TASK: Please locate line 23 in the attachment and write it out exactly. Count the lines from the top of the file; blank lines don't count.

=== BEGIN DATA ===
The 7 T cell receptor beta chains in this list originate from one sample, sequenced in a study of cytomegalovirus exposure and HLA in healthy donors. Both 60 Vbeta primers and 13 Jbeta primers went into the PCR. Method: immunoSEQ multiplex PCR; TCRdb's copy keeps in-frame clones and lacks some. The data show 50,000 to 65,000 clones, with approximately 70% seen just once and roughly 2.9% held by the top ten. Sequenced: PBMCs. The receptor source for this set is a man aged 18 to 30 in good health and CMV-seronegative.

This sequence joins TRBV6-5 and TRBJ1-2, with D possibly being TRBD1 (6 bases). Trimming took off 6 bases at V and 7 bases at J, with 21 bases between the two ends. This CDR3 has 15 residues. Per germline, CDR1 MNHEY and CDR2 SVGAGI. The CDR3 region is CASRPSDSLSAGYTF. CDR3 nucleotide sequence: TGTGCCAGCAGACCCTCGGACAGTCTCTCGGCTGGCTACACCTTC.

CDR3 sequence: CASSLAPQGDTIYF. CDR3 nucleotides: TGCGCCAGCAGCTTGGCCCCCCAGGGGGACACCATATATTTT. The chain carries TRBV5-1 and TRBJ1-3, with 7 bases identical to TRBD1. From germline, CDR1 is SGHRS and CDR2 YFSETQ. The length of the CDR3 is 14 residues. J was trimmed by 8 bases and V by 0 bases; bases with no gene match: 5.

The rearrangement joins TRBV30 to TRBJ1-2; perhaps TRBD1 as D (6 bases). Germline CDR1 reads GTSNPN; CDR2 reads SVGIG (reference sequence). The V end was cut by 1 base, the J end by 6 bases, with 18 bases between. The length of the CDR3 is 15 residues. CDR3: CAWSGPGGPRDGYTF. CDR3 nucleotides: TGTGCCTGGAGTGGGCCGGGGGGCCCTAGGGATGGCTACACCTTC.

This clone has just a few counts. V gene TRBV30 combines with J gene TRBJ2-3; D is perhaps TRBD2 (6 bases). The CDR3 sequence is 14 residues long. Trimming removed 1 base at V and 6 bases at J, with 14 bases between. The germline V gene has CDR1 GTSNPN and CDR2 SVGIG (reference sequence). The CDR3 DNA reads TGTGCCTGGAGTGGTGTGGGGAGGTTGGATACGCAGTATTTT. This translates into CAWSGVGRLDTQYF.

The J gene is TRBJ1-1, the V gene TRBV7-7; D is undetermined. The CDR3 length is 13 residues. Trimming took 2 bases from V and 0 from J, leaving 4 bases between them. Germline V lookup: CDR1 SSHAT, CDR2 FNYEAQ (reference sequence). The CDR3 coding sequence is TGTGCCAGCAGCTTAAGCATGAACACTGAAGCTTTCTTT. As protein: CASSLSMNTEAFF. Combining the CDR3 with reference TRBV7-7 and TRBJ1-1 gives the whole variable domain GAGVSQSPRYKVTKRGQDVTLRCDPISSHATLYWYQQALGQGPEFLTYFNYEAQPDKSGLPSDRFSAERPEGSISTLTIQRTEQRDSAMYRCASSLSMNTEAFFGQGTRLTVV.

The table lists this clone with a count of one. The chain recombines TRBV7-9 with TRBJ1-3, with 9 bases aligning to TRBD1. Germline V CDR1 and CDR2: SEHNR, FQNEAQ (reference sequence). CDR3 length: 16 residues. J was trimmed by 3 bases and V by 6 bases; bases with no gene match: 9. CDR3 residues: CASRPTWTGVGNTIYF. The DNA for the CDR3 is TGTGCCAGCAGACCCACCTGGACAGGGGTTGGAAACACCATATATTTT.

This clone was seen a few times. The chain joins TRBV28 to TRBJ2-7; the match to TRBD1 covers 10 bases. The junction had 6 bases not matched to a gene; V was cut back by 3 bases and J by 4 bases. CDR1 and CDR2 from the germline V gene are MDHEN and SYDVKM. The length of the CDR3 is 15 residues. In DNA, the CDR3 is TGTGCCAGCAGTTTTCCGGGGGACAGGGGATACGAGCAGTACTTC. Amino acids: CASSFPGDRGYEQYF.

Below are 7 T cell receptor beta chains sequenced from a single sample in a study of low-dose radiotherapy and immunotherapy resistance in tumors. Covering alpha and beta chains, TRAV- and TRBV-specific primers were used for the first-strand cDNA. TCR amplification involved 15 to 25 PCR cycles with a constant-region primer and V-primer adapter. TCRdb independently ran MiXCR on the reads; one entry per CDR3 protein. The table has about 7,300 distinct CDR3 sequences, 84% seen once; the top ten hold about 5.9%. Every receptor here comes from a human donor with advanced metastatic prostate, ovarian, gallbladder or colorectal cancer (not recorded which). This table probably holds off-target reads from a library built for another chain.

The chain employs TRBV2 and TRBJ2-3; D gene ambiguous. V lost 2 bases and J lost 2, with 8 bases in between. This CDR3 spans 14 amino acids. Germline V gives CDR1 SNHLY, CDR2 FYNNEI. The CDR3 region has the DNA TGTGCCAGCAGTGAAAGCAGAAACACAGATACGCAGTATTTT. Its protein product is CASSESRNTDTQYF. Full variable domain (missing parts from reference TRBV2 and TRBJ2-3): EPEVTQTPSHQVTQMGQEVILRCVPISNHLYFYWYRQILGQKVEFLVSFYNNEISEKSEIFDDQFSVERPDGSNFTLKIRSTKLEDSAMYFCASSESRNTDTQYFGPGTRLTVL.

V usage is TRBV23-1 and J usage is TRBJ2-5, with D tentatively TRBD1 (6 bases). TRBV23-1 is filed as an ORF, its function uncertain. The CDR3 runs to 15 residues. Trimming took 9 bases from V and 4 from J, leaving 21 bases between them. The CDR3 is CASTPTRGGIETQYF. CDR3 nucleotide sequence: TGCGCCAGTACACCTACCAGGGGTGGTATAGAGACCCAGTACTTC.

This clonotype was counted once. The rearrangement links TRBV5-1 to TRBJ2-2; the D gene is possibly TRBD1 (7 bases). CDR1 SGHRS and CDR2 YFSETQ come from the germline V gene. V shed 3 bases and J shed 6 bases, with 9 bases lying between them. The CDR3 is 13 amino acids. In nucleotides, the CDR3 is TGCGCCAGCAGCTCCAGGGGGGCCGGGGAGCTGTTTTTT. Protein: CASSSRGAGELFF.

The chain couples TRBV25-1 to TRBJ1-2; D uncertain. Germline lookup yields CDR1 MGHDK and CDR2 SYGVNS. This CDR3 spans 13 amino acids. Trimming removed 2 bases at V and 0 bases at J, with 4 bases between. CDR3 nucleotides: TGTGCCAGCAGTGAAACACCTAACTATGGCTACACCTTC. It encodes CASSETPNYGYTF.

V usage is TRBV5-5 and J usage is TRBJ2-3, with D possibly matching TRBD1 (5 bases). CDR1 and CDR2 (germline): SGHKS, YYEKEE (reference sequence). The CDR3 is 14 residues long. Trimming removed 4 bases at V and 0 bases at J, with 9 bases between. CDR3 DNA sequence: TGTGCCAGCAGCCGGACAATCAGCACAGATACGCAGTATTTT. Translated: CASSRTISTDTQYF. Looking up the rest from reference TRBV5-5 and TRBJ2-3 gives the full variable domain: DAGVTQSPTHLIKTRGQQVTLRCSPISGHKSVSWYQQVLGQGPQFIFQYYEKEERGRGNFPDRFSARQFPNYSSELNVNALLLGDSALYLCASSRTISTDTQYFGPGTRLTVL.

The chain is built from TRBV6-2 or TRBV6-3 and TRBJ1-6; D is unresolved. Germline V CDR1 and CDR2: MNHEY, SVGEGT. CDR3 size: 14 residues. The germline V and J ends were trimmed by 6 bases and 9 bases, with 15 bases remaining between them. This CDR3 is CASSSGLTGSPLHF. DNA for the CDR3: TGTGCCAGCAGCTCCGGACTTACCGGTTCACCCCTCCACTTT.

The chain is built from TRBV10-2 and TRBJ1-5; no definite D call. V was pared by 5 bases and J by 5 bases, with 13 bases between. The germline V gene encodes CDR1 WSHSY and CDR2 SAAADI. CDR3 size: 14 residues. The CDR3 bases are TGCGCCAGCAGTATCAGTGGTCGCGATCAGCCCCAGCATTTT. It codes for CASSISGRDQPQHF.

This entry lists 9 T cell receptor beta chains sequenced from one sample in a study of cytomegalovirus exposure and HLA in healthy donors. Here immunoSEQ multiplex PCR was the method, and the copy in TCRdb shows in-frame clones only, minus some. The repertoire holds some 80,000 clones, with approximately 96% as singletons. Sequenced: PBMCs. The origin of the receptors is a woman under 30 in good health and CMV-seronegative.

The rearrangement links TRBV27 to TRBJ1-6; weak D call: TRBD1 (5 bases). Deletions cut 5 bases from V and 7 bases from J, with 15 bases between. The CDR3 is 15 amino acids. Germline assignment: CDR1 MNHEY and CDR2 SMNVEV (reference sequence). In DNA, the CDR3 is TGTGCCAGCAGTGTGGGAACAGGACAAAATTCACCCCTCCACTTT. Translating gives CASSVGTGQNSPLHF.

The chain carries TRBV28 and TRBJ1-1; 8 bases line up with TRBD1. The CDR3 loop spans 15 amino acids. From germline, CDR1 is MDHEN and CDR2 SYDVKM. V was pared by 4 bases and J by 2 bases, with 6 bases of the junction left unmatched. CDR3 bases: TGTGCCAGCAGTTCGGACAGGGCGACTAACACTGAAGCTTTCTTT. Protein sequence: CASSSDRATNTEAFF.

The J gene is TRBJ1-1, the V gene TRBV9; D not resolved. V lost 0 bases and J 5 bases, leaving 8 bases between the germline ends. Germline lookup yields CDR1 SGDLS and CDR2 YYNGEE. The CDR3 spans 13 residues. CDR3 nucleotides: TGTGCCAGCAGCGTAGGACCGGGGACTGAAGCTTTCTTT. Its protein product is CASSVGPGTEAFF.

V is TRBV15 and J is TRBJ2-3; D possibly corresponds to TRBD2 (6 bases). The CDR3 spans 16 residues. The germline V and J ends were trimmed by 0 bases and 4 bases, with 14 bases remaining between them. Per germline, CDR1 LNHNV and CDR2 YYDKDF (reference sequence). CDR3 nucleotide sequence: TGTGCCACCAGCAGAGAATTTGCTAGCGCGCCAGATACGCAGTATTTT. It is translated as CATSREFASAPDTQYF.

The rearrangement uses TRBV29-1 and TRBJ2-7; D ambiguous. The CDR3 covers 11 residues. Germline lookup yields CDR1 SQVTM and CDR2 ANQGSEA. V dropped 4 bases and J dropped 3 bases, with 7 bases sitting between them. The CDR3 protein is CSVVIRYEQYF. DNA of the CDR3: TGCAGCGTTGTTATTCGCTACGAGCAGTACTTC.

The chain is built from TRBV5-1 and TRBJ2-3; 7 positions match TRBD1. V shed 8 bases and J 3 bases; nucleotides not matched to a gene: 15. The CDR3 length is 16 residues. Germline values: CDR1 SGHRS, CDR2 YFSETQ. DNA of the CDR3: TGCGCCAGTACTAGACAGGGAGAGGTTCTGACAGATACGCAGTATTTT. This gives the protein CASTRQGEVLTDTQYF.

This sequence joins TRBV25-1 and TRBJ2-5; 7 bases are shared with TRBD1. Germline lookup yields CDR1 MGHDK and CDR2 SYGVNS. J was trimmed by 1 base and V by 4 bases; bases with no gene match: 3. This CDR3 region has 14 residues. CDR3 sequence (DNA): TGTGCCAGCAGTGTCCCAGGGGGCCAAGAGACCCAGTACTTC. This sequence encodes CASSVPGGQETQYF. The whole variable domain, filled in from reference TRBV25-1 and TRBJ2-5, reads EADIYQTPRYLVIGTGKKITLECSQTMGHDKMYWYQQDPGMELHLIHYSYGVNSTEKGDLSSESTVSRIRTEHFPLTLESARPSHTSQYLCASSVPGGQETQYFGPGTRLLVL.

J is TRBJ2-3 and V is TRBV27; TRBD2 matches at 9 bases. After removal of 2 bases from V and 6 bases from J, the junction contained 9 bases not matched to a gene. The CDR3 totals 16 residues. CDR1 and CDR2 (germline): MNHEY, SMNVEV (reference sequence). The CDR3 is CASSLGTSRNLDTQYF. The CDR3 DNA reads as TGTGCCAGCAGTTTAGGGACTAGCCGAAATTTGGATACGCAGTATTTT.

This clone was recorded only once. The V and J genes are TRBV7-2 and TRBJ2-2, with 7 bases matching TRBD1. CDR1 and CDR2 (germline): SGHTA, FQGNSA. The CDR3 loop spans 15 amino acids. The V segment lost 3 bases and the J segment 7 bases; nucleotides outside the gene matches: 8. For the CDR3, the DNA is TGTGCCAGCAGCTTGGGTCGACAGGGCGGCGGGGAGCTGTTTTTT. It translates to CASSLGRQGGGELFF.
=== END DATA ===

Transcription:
The chain is built from TRBV5-1 and TRBJ2-3; 7 positions match TRBD1. V shed 8 bases and J 3 bases; nucleotides not matched to a gene: 15. The CDR3 length is 16 residues. Germline values: CDR1 SGHRS, CDR2 YFSETQ. DNA of the CDR3: TGCGCCAGTACTAGACAGGGAGAGGTTCTGACAGATACGCAGTATTTT. This gives the protein CASTRQGEVLTDTQYF.